The survival, behavior, and competence period of lecithotrophic larvae depends not only on the energy allocation transferred by maternal colonies, but also on the amount of energy consumed to sustain embryonic, larval, and post-larval development. The objective of the present work is to understand the effect of energy consumption on the performance of lecithotrophic larvae. To this aim, we analysed free fatty acid (FFA) content and composition of the larvae of three Mediterranean octocorals (Corallium rubrum, Eunicella singularis, and Paramuricea clavata) as a proxy for energy consumption. Results showed that C. rubrum larvae consume more FFA than P. clavata, whereas the energy consumed by E. singularis larvae is high but highly variable. These results are in accordance with the larval behavior of these three species, since C. rubrum larvae are characterized by their high swimming activity frequency, P. clavata larvae are almost inactive, and the swimming activity frequency of E. singularis larvae is high, although variable. The differences in FFA composition of the larvae suggest contrasting energetic strategies that could explain the differences in survival and recruitment rates. In fact, high dispersal and recruitment capacities for E. singularis larvae can be inferred from the FFA composition, whereas the high spatial and temporal variability of recruitment observed in C. rubrum may be related to the non-selective transfer of fatty acid (FA) from maternal colonies. Finally, the high recovery rates after mass mortality events observed in P. clavata could be favored by the presence of a specific FA [22:6(n-3)] related to adaptation mechanisms under environmental stresses during the first developmental stages.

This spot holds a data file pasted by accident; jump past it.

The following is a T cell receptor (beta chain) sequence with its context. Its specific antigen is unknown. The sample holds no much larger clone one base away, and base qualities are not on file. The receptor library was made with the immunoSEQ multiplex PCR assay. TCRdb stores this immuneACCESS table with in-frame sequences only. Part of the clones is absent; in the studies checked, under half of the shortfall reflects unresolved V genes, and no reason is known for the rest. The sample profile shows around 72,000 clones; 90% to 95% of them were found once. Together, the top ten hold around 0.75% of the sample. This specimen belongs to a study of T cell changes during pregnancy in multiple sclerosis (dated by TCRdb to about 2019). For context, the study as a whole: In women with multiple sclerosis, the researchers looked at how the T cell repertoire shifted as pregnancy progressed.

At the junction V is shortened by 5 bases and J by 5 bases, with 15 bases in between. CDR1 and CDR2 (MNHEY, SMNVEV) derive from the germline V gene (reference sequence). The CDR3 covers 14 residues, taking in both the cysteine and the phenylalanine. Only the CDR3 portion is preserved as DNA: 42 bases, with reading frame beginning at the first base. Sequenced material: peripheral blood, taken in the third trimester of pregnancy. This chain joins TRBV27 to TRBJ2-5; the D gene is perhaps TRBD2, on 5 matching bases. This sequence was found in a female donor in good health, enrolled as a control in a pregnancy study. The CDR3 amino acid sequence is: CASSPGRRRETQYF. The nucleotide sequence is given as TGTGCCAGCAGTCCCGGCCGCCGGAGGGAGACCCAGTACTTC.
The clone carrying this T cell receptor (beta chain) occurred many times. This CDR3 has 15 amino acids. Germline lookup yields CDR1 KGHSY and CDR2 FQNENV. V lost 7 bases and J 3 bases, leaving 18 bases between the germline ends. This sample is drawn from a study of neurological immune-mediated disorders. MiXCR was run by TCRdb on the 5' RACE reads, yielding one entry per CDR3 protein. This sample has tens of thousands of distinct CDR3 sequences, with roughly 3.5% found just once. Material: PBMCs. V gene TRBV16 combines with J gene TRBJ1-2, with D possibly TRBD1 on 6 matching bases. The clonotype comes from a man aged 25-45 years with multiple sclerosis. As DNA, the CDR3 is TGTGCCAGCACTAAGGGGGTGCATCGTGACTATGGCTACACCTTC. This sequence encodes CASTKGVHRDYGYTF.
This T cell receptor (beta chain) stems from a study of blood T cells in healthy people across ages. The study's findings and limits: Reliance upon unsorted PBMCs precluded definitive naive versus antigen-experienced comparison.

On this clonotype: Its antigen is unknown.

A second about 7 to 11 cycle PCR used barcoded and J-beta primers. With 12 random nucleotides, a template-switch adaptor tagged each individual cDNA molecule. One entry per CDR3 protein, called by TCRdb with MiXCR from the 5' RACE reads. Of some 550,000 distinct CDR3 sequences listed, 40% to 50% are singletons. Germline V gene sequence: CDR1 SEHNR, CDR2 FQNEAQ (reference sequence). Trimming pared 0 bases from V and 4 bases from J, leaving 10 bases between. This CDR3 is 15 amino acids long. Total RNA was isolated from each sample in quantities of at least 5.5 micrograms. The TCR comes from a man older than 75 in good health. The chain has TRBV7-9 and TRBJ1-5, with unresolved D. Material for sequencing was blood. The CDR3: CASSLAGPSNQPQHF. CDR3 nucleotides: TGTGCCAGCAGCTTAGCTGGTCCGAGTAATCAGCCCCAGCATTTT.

- Energy consumption
- Fatty acids